Population Trend
Population trends are very difficult to assess. In southern Africa the population is believed to be stable aside from fluctuations occurring in response to natural variation of environmental conditions. In eastern, central, and western Africa, however, numbers may be declining as a result of human population increase and settlement expansion, habitat destruction and conversion into agriculture, and subsistence hunting (Nowak. 1999).
Status
The aardvark is listed as Least Concern in the 2006 IUCN Red List of Threatened Species.
Threats
The aardvark has no major threats. Minor threats include habitat loss due to agricultural conversion and subsistence hunting for meat. In some areas the hide of the aardvark is made into straps and bracelets and the claws used as good luck charms. The burrows can cause damage to faming equipment and in certain areas farmers have exterminated aardvarks. However, in areas where aardvarks have been removed termites have subsequently inflicted enormous damage on crops.
Conservation Underway
No conservation measures have been recommended at present.
Conservation Proposed
None.
Links
References

Baillie, J. and Groombridge, B. (compilers and editors) (1996). 1996 IUCN Red List of Threatened Animals. IUCN, Gland, Switzerland.

Boitani, L. (1998). African Mammals Databank - A databank for the conservation and management of the African mammals, volumes 1 and 2. Report to the Directorate-General for Development of the European Commission, Bruxelles. Project No. B7-6200/94-15/VIII/ENV. Istituto Ecologia Applicata, Rome.p>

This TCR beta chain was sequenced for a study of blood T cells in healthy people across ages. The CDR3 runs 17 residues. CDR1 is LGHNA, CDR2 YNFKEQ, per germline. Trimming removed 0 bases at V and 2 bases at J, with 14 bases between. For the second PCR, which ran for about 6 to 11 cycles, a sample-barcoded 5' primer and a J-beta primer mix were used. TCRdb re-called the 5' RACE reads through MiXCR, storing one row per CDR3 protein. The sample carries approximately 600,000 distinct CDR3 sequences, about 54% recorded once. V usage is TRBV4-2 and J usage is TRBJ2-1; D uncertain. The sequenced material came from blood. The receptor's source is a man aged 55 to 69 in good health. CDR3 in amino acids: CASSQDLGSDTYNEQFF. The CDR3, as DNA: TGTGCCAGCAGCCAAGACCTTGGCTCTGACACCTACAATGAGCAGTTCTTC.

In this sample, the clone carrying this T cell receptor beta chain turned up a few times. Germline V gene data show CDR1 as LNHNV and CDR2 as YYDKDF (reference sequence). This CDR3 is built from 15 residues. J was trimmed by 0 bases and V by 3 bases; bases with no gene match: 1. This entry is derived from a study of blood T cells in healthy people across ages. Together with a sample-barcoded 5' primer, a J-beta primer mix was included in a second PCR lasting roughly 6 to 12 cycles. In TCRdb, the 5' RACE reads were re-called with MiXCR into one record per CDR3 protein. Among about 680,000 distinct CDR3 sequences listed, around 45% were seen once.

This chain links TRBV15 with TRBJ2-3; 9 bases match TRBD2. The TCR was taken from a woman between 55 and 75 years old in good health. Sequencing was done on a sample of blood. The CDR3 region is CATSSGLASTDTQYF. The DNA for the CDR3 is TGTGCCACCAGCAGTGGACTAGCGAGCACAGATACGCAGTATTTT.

Kingdon, J. (1997). The Kingdon Field Guide to African Mammals. Academic Press, London, UK.

Lehmann, T., Vignaud, P., Likius, A. and Brunet, M (2005). A new species of Orycteropodidae (Mammalia, Tubulidentata) in the Mio-Pliocene of northern Chad. Zoological Journal of the Linnean Society 143 (1) : 109-131

Lehmann, T., Vignaud, P., Mackaye, H.T., and Brunet, M (2004) A fossil aardvark (Mammalia, Tubulidentata) from the lower Pliocene of Chad. Journal of African Earth Sciences 40 (5) : 201-217

Lindsey, P., Cilliers, S., Griffin, M. & Rathbun, G. (2006). Orycteropus afer. In: IUCN (2006). 2006 IUCN Red List of Threatened Species. <www.iucnredlist.org>. Downloaded on 18 May 2006.

Meester, J.A.J., Rautenback, I.L., Dippenaar, N.J. and Baker, C.M. (1986). Classification of Southern African Mammals. Transvaal Museum Monograph No.5.

Nowak, R.M. (ed.) (1999) Walkers Mammals of the World. Sixth edition. The Johns Hopkins University Press, Baltimore and London.

Skinner, J.D. and Smithers, R.H.N. (1990). The mammals of the southern African subregion, second edition University of Pretoria, Pretoria. South Africa.

Stuart, C. and Stuart, T. (1997). Field guide to the larger mammals of Africa. Struik Publishers, Cape Town.

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Forum comments
  1. macaws
    Member

    I have never heard of the Aardvark and so found the article on this mammal vey interesting! It was really strange that these mammals are also called “earth pigs” because they are accomplished burrowers. With all information about what you would possibly want to know about these rare species of mammals which are found in different parts of Africa, it has really helped me to learn about this curious mammal!

    Posted 3 years ago #